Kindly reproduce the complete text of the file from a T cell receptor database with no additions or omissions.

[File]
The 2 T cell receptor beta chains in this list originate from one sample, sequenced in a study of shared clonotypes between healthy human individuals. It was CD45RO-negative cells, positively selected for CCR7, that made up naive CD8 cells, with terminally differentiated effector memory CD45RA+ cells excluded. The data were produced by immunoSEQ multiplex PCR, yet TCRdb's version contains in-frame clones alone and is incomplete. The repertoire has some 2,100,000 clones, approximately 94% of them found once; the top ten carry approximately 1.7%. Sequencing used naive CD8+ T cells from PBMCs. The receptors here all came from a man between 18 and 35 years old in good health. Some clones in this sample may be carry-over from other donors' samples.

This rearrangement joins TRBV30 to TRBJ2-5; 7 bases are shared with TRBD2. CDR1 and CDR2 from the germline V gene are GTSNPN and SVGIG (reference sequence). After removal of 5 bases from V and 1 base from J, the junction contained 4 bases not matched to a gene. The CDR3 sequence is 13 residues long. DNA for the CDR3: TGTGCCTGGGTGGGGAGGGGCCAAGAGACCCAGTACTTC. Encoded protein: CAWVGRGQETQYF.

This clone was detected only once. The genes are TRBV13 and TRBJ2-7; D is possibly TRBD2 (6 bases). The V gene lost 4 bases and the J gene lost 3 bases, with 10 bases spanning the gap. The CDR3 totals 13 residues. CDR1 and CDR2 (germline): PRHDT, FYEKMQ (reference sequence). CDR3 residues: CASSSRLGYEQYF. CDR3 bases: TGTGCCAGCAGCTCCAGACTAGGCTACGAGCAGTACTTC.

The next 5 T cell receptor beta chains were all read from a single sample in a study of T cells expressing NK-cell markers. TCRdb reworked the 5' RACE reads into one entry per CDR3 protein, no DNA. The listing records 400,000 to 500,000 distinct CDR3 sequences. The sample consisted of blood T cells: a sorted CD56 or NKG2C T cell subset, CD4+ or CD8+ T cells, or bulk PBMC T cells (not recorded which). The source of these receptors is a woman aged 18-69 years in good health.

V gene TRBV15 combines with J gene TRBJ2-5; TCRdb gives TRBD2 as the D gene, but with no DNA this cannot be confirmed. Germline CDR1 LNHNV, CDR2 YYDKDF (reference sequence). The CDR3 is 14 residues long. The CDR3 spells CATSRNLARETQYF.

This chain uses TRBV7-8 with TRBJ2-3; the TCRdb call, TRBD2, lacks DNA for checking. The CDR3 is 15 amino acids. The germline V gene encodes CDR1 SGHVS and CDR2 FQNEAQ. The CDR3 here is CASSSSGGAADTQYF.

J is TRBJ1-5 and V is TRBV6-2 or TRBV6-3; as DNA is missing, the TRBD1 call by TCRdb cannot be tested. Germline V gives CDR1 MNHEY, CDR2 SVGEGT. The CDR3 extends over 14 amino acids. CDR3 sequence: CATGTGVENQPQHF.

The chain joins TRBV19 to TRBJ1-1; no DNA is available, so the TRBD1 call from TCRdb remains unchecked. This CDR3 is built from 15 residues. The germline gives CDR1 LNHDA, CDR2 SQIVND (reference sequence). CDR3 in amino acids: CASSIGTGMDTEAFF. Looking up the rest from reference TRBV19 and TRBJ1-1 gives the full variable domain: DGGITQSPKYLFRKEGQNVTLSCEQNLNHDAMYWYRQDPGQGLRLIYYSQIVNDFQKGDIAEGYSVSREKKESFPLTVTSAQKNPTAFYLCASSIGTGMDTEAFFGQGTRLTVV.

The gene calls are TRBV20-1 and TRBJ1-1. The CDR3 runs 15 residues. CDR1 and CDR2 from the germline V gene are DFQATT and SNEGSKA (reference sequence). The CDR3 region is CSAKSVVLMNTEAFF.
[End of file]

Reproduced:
The 2 T cell receptor beta chains in this list originate from one sample, sequenced in a study of shared clonotypes between healthy human individuals. It was CD45RO-negative cells, positively selected for CCR7, that made up naive CD8 cells, with terminally differentiated effector memory CD45RA+ cells excluded. The data were produced by immunoSEQ multiplex PCR, yet TCRdb's version contains in-frame clones alone and is incomplete. The repertoire has some 2,100,000 clones, approximately 94% of them found once; the top ten carry approximately 1.7%. Sequencing used naive CD8+ T cells from PBMCs. The receptors here all came from a man between 18 and 35 years old in good health. Some clones in this sample may be carry-over from other donors' samples.

This rearrangement joins TRBV30 to TRBJ2-5; 7 bases are shared with TRBD2. CDR1 and CDR2 from the germline V gene are GTSNPN and SVGIG (reference sequence). After removal of 5 bases from V and 1 base from J, the junction contained 4 bases not matched to a gene. The CDR3 sequence is 13 residues long. DNA for the CDR3: TGTGCCTGGGTGGGGAGGGGCCAAGAGACCCAGTACTTC. Encoded protein: CAWVGRGQETQYF.

This clone was detected only once. The genes are TRBV13 and TRBJ2-7; D is possibly TRBD2 (6 bases). The V gene lost 4 bases and the J gene lost 3 bases, with 10 bases spanning the gap. The CDR3 totals 13 residues. CDR1 and CDR2 (germline): PRHDT, FYEKMQ (reference sequence). CDR3 residues: CASSSRLGYEQYF. CDR3 bases: TGTGCCAGCAGCTCCAGACTAGGCTACGAGCAGTACTTC.

The next 5 T cell receptor beta chains were all read from a single sample in a study of T cells expressing NK-cell markers. TCRdb reworked the 5' RACE reads into one entry per CDR3 protein, no DNA. The listing records 400,000 to 500,000 distinct CDR3 sequences. The sample consisted of blood T cells: a sorted CD56 or NKG2C T cell subset, CD4+ or CD8+ T cells, or bulk PBMC T cells (not recorded which). The source of these receptors is a woman aged 18-69 years in good health.

V gene TRBV15 combines with J gene TRBJ2-5; TCRdb gives TRBD2 as the D gene, but with no DNA this cannot be confirmed. Germline CDR1 LNHNV, CDR2 YYDKDF (reference sequence). The CDR3 is 14 residues long. The CDR3 spells CATSRNLARETQYF.

This chain uses TRBV7-8 with TRBJ2-3; the TCRdb call, TRBD2, lacks DNA for checking. The CDR3 is 15 amino acids. The germline V gene encodes CDR1 SGHVS and CDR2 FQNEAQ. The CDR3 here is CASSSSGGAADTQYF.

J is TRBJ1-5 and V is TRBV6-2 or TRBV6-3; as DNA is missing, the TRBD1 call by TCRdb cannot be tested. Germline V gives CDR1 MNHEY, CDR2 SVGEGT. The CDR3 extends over 14 amino acids. CDR3 sequence: CATGTGVENQPQHF.

The chain joins TRBV19 to TRBJ1-1; no DNA is available, so the TRBD1 call from TCRdb remains unchecked. This CDR3 is built from 15 residues. The germline gives CDR1 LNHDA, CDR2 SQIVND (reference sequence). CDR3 in amino acids: CASSIGTGMDTEAFF. Looking up the rest from reference TRBV19 and TRBJ1-1 gives the full variable domain: DGGITQSPKYLFRKEGQNVTLSCEQNLNHDAMYWYRQDPGQGLRLIYYSQIVNDFQKGDIAEGYSVSREKKESFPLTVTSAQKNPTAFYLCASSIGTGMDTEAFFGQGTRLTVV.

The gene calls are TRBV20-1 and TRBJ1-1. The CDR3 runs 15 residues. CDR1 and CDR2 from the germline V gene are DFQATT and SNEGSKA (reference sequence). The CDR3 region is CSAKSVVLMNTEAFF.